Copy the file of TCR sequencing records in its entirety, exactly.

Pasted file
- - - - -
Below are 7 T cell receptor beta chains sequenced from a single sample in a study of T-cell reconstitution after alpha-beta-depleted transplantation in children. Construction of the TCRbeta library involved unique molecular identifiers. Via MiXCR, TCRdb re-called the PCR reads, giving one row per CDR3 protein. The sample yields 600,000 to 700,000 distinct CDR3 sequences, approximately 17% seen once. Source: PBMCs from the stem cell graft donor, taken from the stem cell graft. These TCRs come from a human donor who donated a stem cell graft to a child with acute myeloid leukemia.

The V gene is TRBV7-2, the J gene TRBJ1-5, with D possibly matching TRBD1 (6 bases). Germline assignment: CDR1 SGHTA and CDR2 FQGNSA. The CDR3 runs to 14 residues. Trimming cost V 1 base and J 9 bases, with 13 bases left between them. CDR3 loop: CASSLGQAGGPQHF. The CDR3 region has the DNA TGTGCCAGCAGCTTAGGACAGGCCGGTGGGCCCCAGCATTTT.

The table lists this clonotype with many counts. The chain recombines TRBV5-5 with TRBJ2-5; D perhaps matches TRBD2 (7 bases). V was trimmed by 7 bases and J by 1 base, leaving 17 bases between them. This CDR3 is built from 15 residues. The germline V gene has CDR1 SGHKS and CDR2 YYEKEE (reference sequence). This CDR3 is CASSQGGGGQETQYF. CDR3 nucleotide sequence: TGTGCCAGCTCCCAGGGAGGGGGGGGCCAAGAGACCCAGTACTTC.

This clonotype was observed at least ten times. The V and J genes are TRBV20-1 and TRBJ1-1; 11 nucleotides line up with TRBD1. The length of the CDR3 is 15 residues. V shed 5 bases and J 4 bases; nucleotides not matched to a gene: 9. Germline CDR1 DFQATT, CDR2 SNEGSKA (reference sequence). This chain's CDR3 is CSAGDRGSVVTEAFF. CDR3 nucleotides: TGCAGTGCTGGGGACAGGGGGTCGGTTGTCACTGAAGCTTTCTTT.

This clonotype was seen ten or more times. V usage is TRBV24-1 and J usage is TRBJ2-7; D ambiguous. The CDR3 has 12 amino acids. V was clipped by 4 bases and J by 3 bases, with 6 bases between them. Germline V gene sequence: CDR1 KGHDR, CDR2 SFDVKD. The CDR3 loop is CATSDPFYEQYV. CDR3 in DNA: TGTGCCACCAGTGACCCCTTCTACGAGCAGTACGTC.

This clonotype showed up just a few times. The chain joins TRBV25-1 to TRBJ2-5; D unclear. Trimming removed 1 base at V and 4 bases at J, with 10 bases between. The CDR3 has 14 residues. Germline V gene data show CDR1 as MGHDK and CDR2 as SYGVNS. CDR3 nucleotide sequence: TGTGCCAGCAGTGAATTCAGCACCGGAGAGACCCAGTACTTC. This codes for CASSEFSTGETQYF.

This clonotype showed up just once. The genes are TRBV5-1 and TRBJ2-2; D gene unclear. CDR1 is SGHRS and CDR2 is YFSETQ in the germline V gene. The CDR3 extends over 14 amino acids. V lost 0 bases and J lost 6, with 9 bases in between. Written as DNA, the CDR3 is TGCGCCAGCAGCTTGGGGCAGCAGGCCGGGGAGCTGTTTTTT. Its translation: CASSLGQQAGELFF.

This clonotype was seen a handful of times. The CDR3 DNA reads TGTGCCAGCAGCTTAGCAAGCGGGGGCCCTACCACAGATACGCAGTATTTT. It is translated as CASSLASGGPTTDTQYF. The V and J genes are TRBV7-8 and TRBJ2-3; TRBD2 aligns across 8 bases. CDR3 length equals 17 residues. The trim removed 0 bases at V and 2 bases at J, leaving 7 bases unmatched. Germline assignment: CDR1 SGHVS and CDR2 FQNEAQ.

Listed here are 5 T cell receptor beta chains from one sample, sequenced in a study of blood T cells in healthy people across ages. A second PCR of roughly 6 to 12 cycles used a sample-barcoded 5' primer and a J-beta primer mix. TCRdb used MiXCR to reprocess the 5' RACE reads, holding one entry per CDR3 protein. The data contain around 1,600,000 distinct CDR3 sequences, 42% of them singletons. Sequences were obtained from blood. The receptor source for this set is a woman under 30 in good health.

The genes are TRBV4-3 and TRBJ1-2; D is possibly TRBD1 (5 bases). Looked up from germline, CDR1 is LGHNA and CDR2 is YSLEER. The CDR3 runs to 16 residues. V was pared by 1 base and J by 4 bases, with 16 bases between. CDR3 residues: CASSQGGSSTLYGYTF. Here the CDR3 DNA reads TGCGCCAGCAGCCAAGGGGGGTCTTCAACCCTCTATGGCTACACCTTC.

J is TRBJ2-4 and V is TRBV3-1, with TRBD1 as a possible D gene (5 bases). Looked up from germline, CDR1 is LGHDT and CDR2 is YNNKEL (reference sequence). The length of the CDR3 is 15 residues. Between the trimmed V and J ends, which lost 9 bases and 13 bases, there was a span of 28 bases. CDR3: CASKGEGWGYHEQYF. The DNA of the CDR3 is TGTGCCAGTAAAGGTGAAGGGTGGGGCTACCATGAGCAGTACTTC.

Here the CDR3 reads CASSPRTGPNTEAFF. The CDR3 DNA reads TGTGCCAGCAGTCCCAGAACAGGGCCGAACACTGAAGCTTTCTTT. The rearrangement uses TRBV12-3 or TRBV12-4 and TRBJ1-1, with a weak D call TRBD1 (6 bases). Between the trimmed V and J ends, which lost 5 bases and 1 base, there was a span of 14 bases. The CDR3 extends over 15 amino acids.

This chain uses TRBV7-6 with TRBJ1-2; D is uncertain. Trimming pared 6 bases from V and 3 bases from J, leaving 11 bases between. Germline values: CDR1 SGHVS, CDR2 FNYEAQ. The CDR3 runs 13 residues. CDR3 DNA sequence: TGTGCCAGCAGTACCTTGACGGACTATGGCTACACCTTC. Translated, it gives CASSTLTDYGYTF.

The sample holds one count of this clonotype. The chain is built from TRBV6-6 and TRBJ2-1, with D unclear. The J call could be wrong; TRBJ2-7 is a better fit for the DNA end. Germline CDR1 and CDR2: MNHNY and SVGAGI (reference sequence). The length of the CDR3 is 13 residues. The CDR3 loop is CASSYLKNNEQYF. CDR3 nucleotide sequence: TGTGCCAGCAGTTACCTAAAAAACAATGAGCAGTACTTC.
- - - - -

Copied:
Below are 7 T cell receptor beta chains sequenced from a single sample in a study of T-cell reconstitution after alpha-beta-depleted transplantation in children. Construction of the TCRbeta library involved unique molecular identifiers. Via MiXCR, TCRdb re-called the PCR reads, giving one row per CDR3 protein. The sample yields 600,000 to 700,000 distinct CDR3 sequences, approximately 17% seen once. Source: PBMCs from the stem cell graft donor, taken from the stem cell graft. These TCRs come from a human donor who donated a stem cell graft to a child with acute myeloid leukemia.

The V gene is TRBV7-2, the J gene TRBJ1-5, with D possibly matching TRBD1 (6 bases). Germline assignment: CDR1 SGHTA and CDR2 FQGNSA. The CDR3 runs to 14 residues. Trimming cost V 1 base and J 9 bases, with 13 bases left between them. CDR3 loop: CASSLGQAGGPQHF. The CDR3 region has the DNA TGTGCCAGCAGCTTAGGACAGGCCGGTGGGCCCCAGCATTTT.

The table lists this clonotype with many counts. The chain recombines TRBV5-5 with TRBJ2-5; D perhaps matches TRBD2 (7 bases). V was trimmed by 7 bases and J by 1 base, leaving 17 bases between them. This CDR3 is built from 15 residues. The germline V gene has CDR1 SGHKS and CDR2 YYEKEE (reference sequence). This CDR3 is CASSQGGGGQETQYF. CDR3 nucleotide sequence: TGTGCCAGCTCCCAGGGAGGGGGGGGCCAAGAGACCCAGTACTTC.

This clonotype was observed at least ten times. The V and J genes are TRBV20-1 and TRBJ1-1; 11 nucleotides line up with TRBD1. The length of the CDR3 is 15 residues. V shed 5 bases and J 4 bases; nucleotides not matched to a gene: 9. Germline CDR1 DFQATT, CDR2 SNEGSKA (reference sequence). This chain's CDR3 is CSAGDRGSVVTEAFF. CDR3 nucleotides: TGCAGTGCTGGGGACAGGGGGTCGGTTGTCACTGAAGCTTTCTTT.

This clonotype was seen ten or more times. V usage is TRBV24-1 and J usage is TRBJ2-7; D ambiguous. The CDR3 has 12 amino acids. V was clipped by 4 bases and J by 3 bases, with 6 bases between them. Germline V gene sequence: CDR1 KGHDR, CDR2 SFDVKD. The CDR3 loop is CATSDPFYEQYV. CDR3 in DNA: TGTGCCACCAGTGACCCCTTCTACGAGCAGTACGTC.

This clonotype showed up just a few times. The chain joins TRBV25-1 to TRBJ2-5; D unclear. Trimming removed 1 base at V and 4 bases at J, with 10 bases between. The CDR3 has 14 residues. Germline V gene data show CDR1 as MGHDK and CDR2 as SYGVNS. CDR3 nucleotide sequence: TGTGCCAGCAGTGAATTCAGCACCGGAGAGACCCAGTACTTC. This codes for CASSEFSTGETQYF.

This clonotype showed up just once. The genes are TRBV5-1 and TRBJ2-2; D gene unclear. CDR1 is SGHRS and CDR2 is YFSETQ in the germline V gene. The CDR3 extends over 14 amino acids. V lost 0 bases and J lost 6, with 9 bases in between. Written as DNA, the CDR3 is TGCGCCAGCAGCTTGGGGCAGCAGGCCGGGGAGCTGTTTTTT. Its translation: CASSLGQQAGELFF.

This clonotype was seen a handful of times. The CDR3 DNA reads TGTGCCAGCAGCTTAGCAAGCGGGGGCCCTACCACAGATACGCAGTATTTT. It is translated as CASSLASGGPTTDTQYF. The V and J genes are TRBV7-8 and TRBJ2-3; TRBD2 aligns across 8 bases. CDR3 length equals 17 residues. The trim removed 0 bases at V and 2 bases at J, leaving 7 bases unmatched. Germline assignment: CDR1 SGHVS and CDR2 FQNEAQ.

Listed here are 5 T cell receptor beta chains from one sample, sequenced in a study of blood T cells in healthy people across ages. A second PCR of roughly 6 to 12 cycles used a sample-barcoded 5' primer and a J-beta primer mix. TCRdb used MiXCR to reprocess the 5' RACE reads, holding one entry per CDR3 protein. The data contain around 1,600,000 distinct CDR3 sequences, 42% of them singletons. Sequences were obtained from blood. The receptor source for this set is a woman under 30 in good health.

The genes are TRBV4-3 and TRBJ1-2; D is possibly TRBD1 (5 bases). Looked up from germline, CDR1 is LGHNA and CDR2 is YSLEER. The CDR3 runs to 16 residues. V was pared by 1 base and J by 4 bases, with 16 bases between. CDR3 residues: CASSQGGSSTLYGYTF. Here the CDR3 DNA reads TGCGCCAGCAGCCAAGGGGGGTCTTCAACCCTCTATGGCTACACCTTC.

J is TRBJ2-4 and V is TRBV3-1, with TRBD1 as a possible D gene (5 bases). Looked up from germline, CDR1 is LGHDT and CDR2 is YNNKEL (reference sequence). The length of the CDR3 is 15 residues. Between the trimmed V and J ends, which lost 9 bases and 13 bases, there was a span of 28 bases. CDR3: CASKGEGWGYHEQYF. The DNA of the CDR3 is TGTGCCAGTAAAGGTGAAGGGTGGGGCTACCATGAGCAGTACTTC.

Here the CDR3 reads CASSPRTGPNTEAFF. The CDR3 DNA reads TGTGCCAGCAGTCCCAGAACAGGGCCGAACACTGAAGCTTTCTTT. The rearrangement uses TRBV12-3 or TRBV12-4 and TRBJ1-1, with a weak D call TRBD1 (6 bases). Between the trimmed V and J ends, which lost 5 bases and 1 base, there was a span of 14 bases. The CDR3 extends over 15 amino acids.

This chain uses TRBV7-6 with TRBJ1-2; D is uncertain. Trimming pared 6 bases from V and 3 bases from J, leaving 11 bases between. Germline values: CDR1 SGHVS, CDR2 FNYEAQ. The CDR3 runs 13 residues. CDR3 DNA sequence: TGTGCCAGCAGTACCTTGACGGACTATGGCTACACCTTC. Translated, it gives CASSTLTDYGYTF.

The sample holds one count of this clonotype. The chain is built from TRBV6-6 and TRBJ2-1, with D unclear. The J call could be wrong; TRBJ2-7 is a better fit for the DNA end. Germline CDR1 and CDR2: MNHNY and SVGAGI (reference sequence). The length of the CDR3 is 13 residues. The CDR3 loop is CASSYLKNNEQYF. CDR3 nucleotide sequence: TGTGCCAGCAGTTACCTAAAAAACAATGAGCAGTACTTC.